A bond forward or bond futures contract is an agreement whereby the short position agrees to deliver pre-specified bonds to the long at a set price and within a certain time window.
The forward contract is an agreement between two counterparties to exchange bonds at an agreed price and time in the future.
The futures contract is typically traded on an exchange and the underlying bond is "standardized". "Standardized" means that it is a fictional bond. The real bonds that can be delivered into the contract are translated into units of the standardized bond through a system of price factors (conversion factors) calculated according to rules determined by the exchange. The individual exchange publishes the criteria determining which bonds can be delivered, as well as the official list of bonds meeting these criteria and their conversion factors.
As with other futures contracts, the futures price is set in such a way that no cash changes hands when a contract is entered into. The payments associated with the contract occur as daily price movements are reflected in cash flows into or out of the margin accounts of the contract parties.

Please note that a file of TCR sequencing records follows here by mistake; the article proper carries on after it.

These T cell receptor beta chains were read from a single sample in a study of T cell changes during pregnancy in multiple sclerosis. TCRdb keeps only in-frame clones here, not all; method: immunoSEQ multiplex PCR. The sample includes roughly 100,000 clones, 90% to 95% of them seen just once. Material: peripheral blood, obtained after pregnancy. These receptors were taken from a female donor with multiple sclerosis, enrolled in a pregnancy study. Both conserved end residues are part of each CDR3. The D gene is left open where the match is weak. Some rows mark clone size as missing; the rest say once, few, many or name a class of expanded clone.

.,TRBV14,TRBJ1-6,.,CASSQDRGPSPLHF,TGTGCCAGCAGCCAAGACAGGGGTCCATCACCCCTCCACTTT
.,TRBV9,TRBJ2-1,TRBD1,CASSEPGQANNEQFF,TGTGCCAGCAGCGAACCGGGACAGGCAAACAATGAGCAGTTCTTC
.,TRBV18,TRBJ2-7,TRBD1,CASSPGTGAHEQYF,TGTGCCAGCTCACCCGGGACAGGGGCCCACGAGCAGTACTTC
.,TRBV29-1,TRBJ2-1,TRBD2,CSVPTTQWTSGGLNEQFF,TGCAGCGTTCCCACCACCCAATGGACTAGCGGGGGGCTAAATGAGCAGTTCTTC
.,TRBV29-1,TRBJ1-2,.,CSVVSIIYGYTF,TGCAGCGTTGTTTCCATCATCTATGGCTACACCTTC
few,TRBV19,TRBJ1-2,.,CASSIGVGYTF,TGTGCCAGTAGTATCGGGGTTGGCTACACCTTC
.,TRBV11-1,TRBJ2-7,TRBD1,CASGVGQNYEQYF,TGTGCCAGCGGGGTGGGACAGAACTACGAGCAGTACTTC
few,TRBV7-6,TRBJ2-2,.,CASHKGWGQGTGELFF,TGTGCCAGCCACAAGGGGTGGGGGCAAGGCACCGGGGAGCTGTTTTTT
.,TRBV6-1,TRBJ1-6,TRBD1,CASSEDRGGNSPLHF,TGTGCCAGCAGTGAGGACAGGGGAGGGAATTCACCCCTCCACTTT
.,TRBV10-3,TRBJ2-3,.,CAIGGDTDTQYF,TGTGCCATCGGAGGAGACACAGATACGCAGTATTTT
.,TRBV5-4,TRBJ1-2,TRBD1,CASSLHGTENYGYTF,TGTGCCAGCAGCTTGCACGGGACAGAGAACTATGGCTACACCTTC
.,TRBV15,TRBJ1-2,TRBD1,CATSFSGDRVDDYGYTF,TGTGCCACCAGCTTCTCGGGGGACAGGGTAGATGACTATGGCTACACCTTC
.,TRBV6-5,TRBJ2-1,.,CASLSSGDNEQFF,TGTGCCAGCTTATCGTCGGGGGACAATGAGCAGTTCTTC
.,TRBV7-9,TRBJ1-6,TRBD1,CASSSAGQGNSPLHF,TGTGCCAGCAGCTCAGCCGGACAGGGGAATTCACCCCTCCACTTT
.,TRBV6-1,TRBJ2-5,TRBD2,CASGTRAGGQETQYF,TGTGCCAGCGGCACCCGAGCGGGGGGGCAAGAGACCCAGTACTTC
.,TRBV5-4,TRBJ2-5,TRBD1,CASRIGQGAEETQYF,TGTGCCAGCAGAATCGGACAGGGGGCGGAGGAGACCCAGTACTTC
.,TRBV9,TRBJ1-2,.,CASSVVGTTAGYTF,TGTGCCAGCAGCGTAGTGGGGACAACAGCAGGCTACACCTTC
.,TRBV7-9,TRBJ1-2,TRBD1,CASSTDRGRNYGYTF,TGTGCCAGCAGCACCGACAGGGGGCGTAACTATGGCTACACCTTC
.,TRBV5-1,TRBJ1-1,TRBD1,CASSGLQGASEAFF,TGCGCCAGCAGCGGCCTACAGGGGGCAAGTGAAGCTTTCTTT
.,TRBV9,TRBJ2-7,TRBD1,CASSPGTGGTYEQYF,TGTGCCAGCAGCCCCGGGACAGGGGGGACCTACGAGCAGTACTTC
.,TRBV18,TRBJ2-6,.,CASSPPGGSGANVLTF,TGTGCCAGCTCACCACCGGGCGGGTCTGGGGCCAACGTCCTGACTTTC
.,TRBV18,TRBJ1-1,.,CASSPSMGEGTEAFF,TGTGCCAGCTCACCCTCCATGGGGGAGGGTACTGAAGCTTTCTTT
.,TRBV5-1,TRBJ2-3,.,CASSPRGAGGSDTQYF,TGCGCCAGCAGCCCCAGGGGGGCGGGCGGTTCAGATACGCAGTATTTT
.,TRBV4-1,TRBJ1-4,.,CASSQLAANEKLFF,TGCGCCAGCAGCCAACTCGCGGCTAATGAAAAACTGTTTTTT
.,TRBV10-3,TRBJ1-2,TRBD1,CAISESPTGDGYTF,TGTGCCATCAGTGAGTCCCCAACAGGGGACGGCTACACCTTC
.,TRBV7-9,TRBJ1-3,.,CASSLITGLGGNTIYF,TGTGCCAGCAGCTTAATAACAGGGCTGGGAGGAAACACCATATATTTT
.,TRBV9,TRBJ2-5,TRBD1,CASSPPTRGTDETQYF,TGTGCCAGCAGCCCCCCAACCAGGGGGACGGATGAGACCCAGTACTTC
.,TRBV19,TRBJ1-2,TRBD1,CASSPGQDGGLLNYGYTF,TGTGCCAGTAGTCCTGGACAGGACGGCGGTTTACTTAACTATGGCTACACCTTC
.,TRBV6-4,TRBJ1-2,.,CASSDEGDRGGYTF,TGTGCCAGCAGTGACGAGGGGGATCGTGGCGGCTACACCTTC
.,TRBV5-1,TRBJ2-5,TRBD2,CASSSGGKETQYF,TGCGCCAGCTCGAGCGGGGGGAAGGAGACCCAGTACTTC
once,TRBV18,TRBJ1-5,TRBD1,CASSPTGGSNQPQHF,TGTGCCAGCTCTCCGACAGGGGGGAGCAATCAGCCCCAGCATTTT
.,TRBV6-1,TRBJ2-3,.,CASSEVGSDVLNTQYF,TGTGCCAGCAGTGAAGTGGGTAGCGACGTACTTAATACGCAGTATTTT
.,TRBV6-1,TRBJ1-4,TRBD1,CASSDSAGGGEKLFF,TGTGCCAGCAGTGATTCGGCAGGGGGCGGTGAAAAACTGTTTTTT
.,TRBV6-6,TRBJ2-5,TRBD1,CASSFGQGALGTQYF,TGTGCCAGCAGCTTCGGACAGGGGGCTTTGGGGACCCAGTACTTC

Bond futures are often very liquid instruments, which gives the user the certainty that he can establish and unwind positions easily and cheaply. The contract is used for hedging, speculation, and arbitrage.
The hedger can protect himself against movements in the cash market for government bonds by taking an opposite position in the futures market. This is often the most effective way of hedging exposure to movements in the medium or long interest rates in a particular country.
The speculator can trade his view on the bond cash market, as well as the relationship between long and short rates through basis trades that depend on the short term financing rate as well as on the long rates driving bond prices.
The arbitrageur exploits inefficiencies in the relationship between the futures and cash markets by establishing simultaneous positions in both futures contracts and deliverable bonds. For both the speculator and the arbitrageur, the job is made more difficult (and potentially more profitable) by the short side's right to choose which bonds on the list to deliver and when to deliver them within the allowed period.